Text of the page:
Colorado Gov. Jared Polis on Friday vetoed a bill that passed the legislature with broad support and would have allowed candidates to run for lieutenant governor and another elected position — with the exception of U.S. Senate and U.S. House — at the same time.
“While I recognize that some states in the country allow candidates to run for multiple offices at one, I do not believe that is a practice to be admired and I do not believe Colorado should be one of those states,” Polis wrote in a letter explaining his decision to veto House Bill 1092. “Instances of the same candidate running for multiple offices on the same ballot only serve to further the ambitions of professional politics at a great cost of increased voter confusion and disengagement.”
The measure was championed by state Rep. Dave Williams, a Colorado Springs Republican, and Senate Minority Leader Chris Holbert, a Douglas County Republican.
Under the proposal, candidates elected to both positions they were seeking would have to serve as lieutenant governor if their running mate was elected to the job. A vacancy committee would choose their successor for the other seat.
The bill passed the Senate by a 30-3 vote, with two members excused. It passed the House by a 44-19 vote, with two members excused in the lower chamber as well.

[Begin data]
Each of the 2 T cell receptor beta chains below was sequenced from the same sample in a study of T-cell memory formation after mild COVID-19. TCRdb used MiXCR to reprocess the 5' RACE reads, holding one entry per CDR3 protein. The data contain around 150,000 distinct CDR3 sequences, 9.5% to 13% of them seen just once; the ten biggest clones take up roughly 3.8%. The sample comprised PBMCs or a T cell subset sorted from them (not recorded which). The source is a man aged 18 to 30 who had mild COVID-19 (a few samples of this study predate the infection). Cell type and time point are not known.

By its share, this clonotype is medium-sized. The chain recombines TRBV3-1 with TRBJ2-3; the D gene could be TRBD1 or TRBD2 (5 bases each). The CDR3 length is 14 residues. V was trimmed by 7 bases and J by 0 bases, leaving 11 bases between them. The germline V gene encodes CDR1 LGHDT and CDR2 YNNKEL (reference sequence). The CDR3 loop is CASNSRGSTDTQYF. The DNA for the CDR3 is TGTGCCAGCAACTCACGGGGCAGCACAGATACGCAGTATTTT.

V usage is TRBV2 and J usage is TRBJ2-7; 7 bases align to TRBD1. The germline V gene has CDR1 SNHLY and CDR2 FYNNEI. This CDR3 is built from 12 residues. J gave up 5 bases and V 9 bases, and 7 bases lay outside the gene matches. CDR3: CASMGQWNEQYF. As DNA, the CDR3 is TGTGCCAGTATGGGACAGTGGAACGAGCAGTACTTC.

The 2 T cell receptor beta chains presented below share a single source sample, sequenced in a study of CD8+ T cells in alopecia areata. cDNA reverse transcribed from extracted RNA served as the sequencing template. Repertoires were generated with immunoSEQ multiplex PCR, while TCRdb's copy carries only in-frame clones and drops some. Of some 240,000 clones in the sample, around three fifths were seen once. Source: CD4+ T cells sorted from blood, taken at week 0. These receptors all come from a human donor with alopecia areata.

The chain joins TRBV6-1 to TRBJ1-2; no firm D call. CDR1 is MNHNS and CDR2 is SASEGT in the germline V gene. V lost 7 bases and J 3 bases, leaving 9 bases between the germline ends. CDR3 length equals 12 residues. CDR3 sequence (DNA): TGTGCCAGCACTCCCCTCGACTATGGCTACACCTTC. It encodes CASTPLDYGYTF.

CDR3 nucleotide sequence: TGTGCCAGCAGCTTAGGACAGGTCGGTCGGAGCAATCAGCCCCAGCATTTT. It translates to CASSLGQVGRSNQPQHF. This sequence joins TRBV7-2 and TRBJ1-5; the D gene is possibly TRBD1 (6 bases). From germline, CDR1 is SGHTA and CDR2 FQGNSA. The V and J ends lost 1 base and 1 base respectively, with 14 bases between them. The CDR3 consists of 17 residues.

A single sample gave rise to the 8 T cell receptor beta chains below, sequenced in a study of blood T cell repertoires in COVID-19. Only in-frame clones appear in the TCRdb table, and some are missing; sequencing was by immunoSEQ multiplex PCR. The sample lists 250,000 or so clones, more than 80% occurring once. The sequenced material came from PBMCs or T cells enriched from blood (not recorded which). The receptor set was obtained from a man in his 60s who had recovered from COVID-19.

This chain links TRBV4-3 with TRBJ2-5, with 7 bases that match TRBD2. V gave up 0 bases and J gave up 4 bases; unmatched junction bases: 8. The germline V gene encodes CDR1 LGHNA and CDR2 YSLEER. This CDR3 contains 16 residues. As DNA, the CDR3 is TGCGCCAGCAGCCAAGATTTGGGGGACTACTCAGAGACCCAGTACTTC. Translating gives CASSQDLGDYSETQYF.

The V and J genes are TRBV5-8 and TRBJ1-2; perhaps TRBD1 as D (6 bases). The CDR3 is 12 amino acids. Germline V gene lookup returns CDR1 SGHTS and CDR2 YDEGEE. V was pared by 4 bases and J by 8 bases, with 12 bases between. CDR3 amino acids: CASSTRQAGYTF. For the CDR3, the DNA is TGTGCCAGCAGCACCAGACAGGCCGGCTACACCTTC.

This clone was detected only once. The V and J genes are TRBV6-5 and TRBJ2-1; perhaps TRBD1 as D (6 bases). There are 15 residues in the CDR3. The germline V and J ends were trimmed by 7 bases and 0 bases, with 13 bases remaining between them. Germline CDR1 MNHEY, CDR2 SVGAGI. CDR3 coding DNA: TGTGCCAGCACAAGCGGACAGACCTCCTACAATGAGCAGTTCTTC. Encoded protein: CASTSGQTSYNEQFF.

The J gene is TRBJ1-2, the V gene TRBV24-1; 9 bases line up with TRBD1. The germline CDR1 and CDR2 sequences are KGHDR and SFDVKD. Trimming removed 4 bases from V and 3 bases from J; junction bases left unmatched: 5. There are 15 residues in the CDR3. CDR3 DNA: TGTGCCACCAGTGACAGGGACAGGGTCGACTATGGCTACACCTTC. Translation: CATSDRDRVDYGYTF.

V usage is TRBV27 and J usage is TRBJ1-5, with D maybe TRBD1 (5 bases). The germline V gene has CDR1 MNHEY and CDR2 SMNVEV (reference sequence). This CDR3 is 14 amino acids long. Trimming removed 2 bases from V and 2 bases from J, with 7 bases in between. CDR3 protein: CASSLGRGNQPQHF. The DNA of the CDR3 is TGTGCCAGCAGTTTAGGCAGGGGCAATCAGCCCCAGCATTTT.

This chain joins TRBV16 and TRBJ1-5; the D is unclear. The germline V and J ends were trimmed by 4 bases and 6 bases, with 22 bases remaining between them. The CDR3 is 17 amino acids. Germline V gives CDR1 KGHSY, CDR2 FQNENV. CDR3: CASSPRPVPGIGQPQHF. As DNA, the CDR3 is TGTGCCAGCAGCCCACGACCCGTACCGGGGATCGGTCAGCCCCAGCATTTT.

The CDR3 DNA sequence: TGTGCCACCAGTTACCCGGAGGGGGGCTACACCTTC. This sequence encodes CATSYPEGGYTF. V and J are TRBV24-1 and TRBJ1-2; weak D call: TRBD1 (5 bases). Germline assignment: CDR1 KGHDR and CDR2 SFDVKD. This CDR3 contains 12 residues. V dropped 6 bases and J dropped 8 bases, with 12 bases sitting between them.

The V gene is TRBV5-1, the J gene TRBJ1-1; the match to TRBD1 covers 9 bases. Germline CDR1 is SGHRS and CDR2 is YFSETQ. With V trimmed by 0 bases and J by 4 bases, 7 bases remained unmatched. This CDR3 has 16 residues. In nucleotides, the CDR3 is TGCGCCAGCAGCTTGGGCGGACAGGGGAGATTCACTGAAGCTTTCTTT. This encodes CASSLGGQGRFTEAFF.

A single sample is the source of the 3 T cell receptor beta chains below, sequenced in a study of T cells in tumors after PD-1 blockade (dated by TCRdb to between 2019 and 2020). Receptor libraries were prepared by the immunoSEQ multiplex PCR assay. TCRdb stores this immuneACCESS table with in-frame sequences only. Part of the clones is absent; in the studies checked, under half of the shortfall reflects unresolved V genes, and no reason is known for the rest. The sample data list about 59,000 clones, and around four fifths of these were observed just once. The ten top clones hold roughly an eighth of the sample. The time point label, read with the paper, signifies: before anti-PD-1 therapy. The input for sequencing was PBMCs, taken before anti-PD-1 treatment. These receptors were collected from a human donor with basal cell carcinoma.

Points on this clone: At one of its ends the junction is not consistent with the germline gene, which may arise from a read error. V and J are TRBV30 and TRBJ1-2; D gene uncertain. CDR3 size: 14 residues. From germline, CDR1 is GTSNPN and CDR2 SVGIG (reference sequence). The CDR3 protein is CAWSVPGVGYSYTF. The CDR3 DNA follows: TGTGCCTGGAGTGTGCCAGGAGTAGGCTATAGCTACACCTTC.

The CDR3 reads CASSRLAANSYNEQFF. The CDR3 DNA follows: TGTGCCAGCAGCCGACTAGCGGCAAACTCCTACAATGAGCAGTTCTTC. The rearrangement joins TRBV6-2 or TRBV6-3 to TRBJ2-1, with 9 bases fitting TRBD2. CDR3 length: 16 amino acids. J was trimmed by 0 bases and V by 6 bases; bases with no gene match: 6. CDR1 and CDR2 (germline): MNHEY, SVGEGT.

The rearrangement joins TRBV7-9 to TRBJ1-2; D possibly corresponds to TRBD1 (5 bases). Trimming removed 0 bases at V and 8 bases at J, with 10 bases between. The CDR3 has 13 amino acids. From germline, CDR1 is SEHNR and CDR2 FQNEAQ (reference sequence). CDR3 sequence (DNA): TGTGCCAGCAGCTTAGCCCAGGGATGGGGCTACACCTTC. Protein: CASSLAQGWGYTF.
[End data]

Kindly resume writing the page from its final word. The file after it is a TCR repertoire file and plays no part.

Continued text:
But Polis, a Democrat, said the bill represented a “fishing with dynamite” method to elections where “whatever lands on shore will work.”
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“Colorado deserves the leaders with the best ideas to win the office they want to hold, not politicians who run for multiple offices on the same ballot,” Polis said.
House Bill 1092 is the first measure Polis has vetoed this year. He’s threatened to use his veto power to reject a measure, Senate Bill 200, from fellow Democrats that would force companies and sectors to meet greenhouse gas emissions reductions goals because he says it puts too much power in the hands of an unelected board.
Williams said the governor met with him and Holbert on Wednesday to ask them questions about House Bill 1092. Williams said the governor told them he was leaning toward vetoing the measure.
“The letter is what the letter is, I guess,” Williams said Friday in reaction to the veto. “I certainly think it was a bit hyperbolic.”
The legislature could override the veto.
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